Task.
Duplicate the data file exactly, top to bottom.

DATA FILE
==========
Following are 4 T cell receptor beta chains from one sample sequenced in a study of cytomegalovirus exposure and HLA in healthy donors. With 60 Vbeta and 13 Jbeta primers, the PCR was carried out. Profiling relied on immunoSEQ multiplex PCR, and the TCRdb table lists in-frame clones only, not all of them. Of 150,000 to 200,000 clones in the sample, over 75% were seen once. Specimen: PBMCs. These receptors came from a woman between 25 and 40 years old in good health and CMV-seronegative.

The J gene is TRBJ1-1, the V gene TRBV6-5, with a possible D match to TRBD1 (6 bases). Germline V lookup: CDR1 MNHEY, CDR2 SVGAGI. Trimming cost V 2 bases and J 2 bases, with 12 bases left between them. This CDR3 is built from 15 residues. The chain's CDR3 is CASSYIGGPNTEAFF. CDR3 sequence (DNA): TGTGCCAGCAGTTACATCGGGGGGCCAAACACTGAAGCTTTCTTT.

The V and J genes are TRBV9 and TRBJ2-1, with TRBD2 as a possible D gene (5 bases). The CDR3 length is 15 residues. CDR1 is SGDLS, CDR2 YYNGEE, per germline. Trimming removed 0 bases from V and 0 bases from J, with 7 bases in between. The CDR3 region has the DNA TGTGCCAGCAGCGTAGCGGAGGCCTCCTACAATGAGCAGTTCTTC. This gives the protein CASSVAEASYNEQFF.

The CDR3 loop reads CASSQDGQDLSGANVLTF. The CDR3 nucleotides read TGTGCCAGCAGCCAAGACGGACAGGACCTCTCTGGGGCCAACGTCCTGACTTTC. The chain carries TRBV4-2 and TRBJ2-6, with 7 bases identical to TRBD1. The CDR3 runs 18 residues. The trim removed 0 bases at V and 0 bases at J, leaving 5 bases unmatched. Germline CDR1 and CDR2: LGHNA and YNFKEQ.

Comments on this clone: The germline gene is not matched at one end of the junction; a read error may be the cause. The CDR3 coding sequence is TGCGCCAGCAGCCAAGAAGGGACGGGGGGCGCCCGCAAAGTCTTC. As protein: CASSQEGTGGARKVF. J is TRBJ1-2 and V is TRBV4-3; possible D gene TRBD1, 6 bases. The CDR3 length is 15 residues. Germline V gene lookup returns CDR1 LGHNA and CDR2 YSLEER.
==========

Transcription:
Following are 4 T cell receptor beta chains from one sample sequenced in a study of cytomegalovirus exposure and HLA in healthy donors. With 60 Vbeta and 13 Jbeta primers, the PCR was carried out. Profiling relied on immunoSEQ multiplex PCR, and the TCRdb table lists in-frame clones only, not all of them. Of 150,000 to 200,000 clones in the sample, over 75% were seen once. Specimen: PBMCs. These receptors came from a woman between 25 and 40 years old in good health and CMV-seronegative.

The J gene is TRBJ1-1, the V gene TRBV6-5, with a possible D match to TRBD1 (6 bases). Germline V lookup: CDR1 MNHEY, CDR2 SVGAGI. Trimming cost V 2 bases and J 2 bases, with 12 bases left between them. This CDR3 is built from 15 residues. The chain's CDR3 is CASSYIGGPNTEAFF. CDR3 sequence (DNA): TGTGCCAGCAGTTACATCGGGGGGCCAAACACTGAAGCTTTCTTT.

The V and J genes are TRBV9 and TRBJ2-1, with TRBD2 as a possible D gene (5 bases). The CDR3 length is 15 residues. CDR1 is SGDLS, CDR2 YYNGEE, per germline. Trimming removed 0 bases from V and 0 bases from J, with 7 bases in between. The CDR3 region has the DNA TGTGCCAGCAGCGTAGCGGAGGCCTCCTACAATGAGCAGTTCTTC. This gives the protein CASSVAEASYNEQFF.

The CDR3 loop reads CASSQDGQDLSGANVLTF. The CDR3 nucleotides read TGTGCCAGCAGCCAAGACGGACAGGACCTCTCTGGGGCCAACGTCCTGACTTTC. The chain carries TRBV4-2 and TRBJ2-6, with 7 bases identical to TRBD1. The CDR3 runs 18 residues. The trim removed 0 bases at V and 0 bases at J, leaving 5 bases unmatched. Germline CDR1 and CDR2: LGHNA and YNFKEQ.

Comments on this clone: The germline gene is not matched at one end of the junction; a read error may be the cause. The CDR3 coding sequence is TGCGCCAGCAGCCAAGAAGGGACGGGGGGCGCCCGCAAAGTCTTC. As protein: CASSQEGTGGARKVF. J is TRBJ1-2 and V is TRBV4-3; possible D gene TRBD1, 6 bases. The CDR3 length is 15 residues. Germline V gene lookup returns CDR1 LGHNA and CDR2 YSLEER.